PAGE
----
In Negril, we shuffled between casual hideaways along the cliffs and a long crescent beach strewn with crowded hotels. We were challenged every time we tried to move from one neighborhood to another. Too far to walk. Too hard to walk. No taxis in sight. Public buses zoomed by.  When they stopped occasionally, they would mysteriously turn into taxis that cost about ten times more. Sometimes our taxis suddenly turned into buses. I never did figure out the difference between private vans and local buses, except that our flexibility made the drivers super happy and the rides became more fun. We made lots of friends while trying to figure it out and we always made it to our destination. I’d like to give a special shout out to Wilton (aka Willie). He explained to me in full, immodest detail why girls in Jamaica like Rastas more than non-Rastas, and why non-Rasta guys wish they were Rastas, and why he himself has tried to be a cool Rasta, unsuccessfully.

Like everyone, I had been told to visit Negril’s cliffs at sunset. We experienced cliff charm by staying at the lovely little Tensing Pen Guesthouse, with its sweet, tucked-in bungalows and delightful outdoor breakfast lounge. I had arranged dinner reservations in advance of our trip and I am glad I did; we had a great meal perched above the waves at Rockhouse Restaurant.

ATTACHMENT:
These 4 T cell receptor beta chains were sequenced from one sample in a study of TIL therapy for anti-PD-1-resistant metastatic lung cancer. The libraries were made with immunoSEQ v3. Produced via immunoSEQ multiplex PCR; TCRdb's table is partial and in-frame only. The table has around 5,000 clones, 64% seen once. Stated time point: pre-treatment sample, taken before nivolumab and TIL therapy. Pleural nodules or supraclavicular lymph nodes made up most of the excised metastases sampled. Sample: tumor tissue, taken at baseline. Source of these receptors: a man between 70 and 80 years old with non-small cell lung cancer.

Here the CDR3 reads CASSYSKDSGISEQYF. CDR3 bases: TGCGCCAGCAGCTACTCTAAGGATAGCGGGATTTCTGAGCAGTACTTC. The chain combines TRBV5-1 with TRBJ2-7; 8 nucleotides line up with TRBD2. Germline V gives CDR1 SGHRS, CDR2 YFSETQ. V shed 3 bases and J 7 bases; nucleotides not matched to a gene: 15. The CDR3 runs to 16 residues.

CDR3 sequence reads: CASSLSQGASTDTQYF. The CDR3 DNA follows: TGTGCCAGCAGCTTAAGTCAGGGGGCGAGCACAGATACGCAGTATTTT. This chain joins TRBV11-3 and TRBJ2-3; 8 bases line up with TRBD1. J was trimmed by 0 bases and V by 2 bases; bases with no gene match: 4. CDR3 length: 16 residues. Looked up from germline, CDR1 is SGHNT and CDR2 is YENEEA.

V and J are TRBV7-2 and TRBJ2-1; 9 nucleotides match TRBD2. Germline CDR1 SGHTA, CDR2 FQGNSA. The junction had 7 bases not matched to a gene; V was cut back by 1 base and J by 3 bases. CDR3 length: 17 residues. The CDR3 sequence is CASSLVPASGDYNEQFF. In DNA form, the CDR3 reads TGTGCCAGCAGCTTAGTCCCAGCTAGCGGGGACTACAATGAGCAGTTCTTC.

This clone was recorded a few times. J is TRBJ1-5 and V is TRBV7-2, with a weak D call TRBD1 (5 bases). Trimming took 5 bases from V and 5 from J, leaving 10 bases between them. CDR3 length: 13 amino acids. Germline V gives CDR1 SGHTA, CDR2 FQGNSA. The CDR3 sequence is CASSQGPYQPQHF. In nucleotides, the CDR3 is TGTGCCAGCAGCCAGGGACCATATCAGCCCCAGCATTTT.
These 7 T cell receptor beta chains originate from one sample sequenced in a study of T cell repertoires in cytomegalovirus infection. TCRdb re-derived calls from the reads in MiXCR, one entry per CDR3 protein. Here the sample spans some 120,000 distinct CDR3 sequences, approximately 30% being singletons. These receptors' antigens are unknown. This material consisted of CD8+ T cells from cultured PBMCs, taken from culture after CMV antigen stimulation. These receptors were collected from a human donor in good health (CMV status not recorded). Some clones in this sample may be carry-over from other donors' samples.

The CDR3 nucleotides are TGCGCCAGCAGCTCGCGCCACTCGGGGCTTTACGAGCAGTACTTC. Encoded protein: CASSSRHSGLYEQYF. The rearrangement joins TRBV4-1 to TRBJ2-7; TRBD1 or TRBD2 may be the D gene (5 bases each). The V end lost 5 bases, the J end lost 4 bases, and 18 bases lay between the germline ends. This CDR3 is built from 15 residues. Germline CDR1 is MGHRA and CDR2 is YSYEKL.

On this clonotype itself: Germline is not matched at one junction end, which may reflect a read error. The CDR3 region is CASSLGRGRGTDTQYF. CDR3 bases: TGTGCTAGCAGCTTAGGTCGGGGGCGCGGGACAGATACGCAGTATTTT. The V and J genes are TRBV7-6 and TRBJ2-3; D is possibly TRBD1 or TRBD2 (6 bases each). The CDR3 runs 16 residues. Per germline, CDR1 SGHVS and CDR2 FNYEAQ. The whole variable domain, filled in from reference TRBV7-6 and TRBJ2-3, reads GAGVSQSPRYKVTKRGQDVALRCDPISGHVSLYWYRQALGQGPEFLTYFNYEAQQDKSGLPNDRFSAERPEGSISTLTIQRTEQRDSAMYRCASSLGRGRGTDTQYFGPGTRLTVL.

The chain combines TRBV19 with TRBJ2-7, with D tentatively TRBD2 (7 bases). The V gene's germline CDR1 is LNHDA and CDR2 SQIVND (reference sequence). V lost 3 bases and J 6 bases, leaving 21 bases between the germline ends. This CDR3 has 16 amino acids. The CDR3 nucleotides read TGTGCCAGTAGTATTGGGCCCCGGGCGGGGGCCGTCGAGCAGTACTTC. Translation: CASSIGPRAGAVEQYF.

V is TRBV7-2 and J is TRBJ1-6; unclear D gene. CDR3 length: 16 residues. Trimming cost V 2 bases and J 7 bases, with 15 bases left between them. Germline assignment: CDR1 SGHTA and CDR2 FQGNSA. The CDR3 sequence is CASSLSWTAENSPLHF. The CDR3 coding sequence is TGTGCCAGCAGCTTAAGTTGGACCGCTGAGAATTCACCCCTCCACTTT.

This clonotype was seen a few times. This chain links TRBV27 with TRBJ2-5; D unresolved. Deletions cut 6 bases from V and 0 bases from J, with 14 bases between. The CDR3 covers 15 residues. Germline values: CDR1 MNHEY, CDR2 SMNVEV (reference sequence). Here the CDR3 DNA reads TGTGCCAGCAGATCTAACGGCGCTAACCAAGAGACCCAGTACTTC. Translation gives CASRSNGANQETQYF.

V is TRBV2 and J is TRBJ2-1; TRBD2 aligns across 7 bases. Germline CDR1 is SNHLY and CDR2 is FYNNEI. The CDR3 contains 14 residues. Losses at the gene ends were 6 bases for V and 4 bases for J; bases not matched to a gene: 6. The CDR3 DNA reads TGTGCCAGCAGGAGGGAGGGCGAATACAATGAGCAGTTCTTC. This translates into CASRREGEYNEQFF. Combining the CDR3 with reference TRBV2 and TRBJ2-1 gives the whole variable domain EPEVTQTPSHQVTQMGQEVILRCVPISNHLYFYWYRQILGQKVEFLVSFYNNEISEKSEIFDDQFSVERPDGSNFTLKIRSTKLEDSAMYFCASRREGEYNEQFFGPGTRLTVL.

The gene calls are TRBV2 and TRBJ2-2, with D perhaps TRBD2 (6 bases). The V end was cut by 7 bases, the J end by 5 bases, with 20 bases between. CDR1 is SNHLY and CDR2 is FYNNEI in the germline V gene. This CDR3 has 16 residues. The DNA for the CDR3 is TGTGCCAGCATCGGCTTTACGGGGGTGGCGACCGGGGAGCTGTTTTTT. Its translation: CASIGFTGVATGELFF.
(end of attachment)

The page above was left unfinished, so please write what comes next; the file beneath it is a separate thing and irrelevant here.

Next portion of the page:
I was lured to Treasure Beach on the island’s east end with tales of less development, small hotels, great restaurants and a laid back countryside vibe. This slice of “Old Jamaica” is still little more than a fishing village dotted with the occasional colorful holiday maker’s cottage or bar. We chose Jake’s Hotel for its great reputation. The food and drink, rather than the grounds and accommodations, won our hearts. Rum drinks mixed with fresh fruits by friendly bartenders at Dougie’s were the perfect start to dinner at Jake’s Country Cuisine, a few steps away. We dined on the local harvest and just-caught seafood under the sparkling branches of a far-reaching tree. We ate white fish drizzled with olive oil, fresh herbs and lemon, which was so outstanding that we’re still talking about it! We nibbled on ackee and salt fish, banana pancakes and bammy. I tasted the best fresh arugula of my life (so far).